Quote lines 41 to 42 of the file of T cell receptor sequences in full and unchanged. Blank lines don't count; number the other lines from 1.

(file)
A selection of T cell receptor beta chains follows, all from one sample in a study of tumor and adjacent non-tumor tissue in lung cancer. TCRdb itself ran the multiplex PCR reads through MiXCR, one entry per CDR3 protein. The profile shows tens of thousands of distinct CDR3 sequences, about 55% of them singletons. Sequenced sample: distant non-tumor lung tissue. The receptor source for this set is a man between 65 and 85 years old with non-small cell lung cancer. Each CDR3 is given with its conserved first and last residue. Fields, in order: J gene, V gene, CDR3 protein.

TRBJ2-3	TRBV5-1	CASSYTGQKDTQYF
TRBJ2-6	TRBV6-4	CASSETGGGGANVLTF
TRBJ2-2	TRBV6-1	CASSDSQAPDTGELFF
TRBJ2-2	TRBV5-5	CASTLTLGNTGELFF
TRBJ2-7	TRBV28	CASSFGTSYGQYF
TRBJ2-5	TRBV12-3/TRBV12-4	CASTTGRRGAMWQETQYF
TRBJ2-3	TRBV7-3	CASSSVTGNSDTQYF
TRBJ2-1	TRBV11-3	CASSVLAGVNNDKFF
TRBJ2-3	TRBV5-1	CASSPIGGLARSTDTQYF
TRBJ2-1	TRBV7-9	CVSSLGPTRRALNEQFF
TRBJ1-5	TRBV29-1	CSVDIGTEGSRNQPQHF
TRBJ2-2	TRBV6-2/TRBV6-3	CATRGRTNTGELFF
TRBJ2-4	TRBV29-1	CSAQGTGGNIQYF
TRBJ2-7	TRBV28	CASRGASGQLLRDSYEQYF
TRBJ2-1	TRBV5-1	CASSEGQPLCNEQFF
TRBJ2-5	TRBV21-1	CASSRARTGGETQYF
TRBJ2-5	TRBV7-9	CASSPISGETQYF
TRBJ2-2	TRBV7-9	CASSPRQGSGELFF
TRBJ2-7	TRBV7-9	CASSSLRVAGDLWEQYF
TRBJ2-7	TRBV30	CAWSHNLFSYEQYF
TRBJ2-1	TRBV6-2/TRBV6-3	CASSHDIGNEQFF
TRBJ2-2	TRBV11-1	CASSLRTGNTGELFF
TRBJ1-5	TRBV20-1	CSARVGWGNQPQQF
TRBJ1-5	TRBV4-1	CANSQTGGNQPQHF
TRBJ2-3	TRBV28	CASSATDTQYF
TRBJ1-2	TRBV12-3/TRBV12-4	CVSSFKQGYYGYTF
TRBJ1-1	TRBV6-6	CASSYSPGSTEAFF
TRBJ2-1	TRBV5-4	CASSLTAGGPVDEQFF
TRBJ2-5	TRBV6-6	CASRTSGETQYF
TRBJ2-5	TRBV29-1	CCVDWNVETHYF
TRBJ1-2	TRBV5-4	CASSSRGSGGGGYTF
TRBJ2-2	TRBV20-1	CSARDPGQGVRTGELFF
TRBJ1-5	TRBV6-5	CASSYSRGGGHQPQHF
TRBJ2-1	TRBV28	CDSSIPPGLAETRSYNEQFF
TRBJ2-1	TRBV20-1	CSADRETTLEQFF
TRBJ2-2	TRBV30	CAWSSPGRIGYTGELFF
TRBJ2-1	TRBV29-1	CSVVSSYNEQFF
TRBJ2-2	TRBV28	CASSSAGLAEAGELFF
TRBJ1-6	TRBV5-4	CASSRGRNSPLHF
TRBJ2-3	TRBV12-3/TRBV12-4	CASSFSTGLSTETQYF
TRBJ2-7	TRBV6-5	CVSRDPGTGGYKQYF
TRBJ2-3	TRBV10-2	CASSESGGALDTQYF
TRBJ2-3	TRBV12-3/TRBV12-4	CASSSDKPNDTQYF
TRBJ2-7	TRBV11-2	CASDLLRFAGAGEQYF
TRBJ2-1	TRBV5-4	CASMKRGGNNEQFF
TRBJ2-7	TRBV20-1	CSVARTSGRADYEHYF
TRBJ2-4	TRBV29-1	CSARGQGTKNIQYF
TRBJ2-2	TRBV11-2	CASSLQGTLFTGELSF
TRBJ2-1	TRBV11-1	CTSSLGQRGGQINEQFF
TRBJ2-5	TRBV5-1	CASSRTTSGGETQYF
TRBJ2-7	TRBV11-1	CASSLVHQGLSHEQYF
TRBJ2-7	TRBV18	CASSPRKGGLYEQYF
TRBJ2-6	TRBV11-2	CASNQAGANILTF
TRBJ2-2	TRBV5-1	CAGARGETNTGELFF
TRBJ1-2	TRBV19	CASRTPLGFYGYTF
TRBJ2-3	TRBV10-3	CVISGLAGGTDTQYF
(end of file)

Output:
TRBJ2-3	TRBV12-3/TRBV12-4	CASSFSTGLSTETQYF
TRBJ2-7	TRBV6-5	CVSRDPGTGGYKQYF